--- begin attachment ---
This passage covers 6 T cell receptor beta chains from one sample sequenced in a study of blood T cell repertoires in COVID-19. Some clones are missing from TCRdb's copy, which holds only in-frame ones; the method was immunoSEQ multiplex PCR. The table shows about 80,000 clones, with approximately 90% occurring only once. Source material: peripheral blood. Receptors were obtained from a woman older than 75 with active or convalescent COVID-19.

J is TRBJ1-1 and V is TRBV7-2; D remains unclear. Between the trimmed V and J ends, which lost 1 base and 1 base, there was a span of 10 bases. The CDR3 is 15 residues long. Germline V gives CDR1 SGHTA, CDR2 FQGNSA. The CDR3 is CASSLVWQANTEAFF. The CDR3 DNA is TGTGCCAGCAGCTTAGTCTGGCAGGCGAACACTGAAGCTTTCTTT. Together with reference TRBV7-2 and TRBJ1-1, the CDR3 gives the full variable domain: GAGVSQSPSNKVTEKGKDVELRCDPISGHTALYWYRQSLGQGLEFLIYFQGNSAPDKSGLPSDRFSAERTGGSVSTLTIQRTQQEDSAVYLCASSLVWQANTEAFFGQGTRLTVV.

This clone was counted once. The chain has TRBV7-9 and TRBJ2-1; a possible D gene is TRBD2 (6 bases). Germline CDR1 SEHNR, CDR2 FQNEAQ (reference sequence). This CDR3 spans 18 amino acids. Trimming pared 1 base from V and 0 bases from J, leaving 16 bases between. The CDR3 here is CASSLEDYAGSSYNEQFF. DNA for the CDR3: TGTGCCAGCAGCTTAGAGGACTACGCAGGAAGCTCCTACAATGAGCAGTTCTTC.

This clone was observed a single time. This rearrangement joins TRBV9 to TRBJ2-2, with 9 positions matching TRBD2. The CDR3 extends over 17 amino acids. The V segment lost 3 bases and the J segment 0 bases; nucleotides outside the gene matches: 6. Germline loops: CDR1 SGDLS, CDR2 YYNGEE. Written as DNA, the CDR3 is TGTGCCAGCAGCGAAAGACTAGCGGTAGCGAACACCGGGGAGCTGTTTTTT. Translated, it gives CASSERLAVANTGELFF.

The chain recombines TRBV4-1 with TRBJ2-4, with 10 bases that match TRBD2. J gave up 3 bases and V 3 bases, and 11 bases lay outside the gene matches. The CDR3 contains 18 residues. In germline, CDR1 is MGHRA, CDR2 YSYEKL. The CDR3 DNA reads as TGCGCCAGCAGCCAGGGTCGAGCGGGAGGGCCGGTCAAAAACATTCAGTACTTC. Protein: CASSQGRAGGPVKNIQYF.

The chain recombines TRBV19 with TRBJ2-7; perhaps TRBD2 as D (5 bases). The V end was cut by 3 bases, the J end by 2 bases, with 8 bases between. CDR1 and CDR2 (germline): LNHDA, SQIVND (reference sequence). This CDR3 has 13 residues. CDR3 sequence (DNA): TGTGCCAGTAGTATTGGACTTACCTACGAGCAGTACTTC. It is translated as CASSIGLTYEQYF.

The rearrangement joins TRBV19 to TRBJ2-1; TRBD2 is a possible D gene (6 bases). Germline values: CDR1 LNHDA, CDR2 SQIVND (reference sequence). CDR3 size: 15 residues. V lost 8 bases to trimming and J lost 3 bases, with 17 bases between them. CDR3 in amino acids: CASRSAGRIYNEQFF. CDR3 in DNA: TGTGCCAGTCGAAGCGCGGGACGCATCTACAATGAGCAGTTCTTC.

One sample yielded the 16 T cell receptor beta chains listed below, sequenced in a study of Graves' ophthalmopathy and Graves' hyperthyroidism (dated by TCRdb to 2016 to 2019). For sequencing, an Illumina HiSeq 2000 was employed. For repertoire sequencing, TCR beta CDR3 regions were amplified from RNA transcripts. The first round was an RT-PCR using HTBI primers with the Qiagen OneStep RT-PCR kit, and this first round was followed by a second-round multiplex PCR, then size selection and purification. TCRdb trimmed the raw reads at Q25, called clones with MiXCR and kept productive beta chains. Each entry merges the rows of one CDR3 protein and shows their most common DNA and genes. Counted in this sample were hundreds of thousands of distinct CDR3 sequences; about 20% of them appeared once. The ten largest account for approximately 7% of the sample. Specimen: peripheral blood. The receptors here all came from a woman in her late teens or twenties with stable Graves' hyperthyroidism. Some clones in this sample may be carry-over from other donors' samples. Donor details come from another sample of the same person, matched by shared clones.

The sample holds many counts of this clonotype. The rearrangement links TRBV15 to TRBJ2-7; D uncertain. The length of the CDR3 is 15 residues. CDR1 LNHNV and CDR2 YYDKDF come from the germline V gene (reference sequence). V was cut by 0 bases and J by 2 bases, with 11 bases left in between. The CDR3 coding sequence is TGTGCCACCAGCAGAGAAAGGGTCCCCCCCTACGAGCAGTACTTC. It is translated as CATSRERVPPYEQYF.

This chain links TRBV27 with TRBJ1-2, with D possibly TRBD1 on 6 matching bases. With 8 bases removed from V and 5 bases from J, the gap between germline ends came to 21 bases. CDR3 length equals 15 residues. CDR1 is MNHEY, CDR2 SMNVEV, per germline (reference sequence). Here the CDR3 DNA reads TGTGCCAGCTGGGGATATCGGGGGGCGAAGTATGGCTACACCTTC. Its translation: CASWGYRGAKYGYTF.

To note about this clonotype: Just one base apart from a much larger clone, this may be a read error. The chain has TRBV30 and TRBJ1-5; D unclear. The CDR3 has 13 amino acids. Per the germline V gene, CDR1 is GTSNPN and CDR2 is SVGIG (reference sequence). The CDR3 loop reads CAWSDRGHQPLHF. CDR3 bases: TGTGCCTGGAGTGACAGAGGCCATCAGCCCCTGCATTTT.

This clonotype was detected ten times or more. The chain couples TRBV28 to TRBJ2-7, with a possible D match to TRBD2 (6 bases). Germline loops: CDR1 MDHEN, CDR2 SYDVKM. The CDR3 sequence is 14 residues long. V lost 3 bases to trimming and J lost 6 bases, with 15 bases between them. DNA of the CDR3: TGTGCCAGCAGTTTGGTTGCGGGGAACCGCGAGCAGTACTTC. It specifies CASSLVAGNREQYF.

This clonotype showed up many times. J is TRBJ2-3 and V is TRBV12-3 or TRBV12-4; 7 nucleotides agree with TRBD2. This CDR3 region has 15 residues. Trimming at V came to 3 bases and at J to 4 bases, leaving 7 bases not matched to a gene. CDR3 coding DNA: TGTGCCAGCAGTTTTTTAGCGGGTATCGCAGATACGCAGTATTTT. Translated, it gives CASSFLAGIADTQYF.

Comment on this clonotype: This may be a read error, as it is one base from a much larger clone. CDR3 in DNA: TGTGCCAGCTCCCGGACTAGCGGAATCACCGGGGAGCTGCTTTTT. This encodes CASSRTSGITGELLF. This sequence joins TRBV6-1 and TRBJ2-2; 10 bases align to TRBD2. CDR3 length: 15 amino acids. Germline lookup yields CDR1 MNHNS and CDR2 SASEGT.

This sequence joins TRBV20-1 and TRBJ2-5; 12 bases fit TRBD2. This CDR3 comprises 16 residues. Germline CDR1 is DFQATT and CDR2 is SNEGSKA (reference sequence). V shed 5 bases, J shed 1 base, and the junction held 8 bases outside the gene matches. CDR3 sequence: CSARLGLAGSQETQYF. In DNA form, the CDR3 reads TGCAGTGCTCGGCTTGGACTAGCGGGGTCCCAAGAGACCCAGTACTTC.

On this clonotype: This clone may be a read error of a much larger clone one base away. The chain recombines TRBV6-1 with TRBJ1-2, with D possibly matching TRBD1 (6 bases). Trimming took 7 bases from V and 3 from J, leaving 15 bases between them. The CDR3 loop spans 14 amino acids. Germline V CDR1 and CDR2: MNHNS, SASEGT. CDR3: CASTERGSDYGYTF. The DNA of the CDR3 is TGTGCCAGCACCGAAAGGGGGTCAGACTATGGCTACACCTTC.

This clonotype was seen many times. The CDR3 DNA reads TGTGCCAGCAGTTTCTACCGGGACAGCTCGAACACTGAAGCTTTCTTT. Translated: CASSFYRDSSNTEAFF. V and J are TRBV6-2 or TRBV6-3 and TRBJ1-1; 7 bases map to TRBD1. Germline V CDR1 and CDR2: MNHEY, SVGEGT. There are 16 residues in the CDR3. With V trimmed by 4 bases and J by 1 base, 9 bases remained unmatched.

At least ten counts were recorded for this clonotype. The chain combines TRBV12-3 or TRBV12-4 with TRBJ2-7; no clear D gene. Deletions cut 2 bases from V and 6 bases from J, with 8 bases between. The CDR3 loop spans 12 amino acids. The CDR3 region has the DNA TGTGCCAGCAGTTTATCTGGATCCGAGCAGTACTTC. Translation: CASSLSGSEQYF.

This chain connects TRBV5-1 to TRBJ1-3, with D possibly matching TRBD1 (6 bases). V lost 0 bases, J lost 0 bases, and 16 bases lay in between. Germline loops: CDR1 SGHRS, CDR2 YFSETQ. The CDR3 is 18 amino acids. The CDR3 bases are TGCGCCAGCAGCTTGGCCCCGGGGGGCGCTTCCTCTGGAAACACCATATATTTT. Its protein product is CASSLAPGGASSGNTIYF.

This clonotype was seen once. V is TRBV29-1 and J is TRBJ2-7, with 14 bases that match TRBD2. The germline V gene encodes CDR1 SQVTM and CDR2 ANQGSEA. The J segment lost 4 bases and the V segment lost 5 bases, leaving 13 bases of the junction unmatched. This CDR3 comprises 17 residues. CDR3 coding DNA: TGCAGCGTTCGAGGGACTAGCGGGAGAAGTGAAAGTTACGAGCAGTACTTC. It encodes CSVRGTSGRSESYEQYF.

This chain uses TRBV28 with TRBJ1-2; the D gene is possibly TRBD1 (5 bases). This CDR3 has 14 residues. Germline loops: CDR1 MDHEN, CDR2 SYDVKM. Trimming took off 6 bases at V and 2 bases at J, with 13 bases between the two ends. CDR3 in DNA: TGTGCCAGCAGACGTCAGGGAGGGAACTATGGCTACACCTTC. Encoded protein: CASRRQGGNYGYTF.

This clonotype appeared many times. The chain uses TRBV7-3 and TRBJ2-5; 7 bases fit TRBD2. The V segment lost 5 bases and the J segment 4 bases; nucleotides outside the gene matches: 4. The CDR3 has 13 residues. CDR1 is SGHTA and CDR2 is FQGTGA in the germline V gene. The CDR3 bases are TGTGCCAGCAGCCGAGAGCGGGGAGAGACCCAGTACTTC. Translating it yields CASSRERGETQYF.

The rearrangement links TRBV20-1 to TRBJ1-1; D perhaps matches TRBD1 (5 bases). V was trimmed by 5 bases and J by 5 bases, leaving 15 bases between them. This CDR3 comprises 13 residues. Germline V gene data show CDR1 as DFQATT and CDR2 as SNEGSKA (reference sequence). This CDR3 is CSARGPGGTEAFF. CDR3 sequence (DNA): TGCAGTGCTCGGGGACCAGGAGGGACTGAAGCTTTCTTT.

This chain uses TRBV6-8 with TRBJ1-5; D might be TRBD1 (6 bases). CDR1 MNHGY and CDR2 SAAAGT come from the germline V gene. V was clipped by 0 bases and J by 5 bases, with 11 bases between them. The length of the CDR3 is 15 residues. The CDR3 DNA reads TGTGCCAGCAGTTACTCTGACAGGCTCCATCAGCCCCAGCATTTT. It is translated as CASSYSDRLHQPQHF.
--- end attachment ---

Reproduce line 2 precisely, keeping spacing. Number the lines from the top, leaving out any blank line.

J is TRBJ1-1 and V is TRBV7-2; D remains unclear. Between the trimmed V and J ends, which lost 1 base and 1 base, there was a span of 10 bases. The CDR3 is 15 residues long. Germline V gives CDR1 SGHTA, CDR2 FQGNSA. The CDR3 is CASSLVWQANTEAFF. The CDR3 DNA is TGTGCCAGCAGCTTAGTCTGGCAGGCGAACACTGAAGCTTTCTTT. Together with reference TRBV7-2 and TRBJ1-1, the CDR3 gives the full variable domain: GAGVSQSPSNKVTEKGKDVELRCDPISGHTALYWYRQSLGQGLEFLIYFQGNSAPDKSGLPSDRFSAERTGGSVSTLTIQRTQQEDSAVYLCASSLVWQANTEAFFGQGTRLTVV.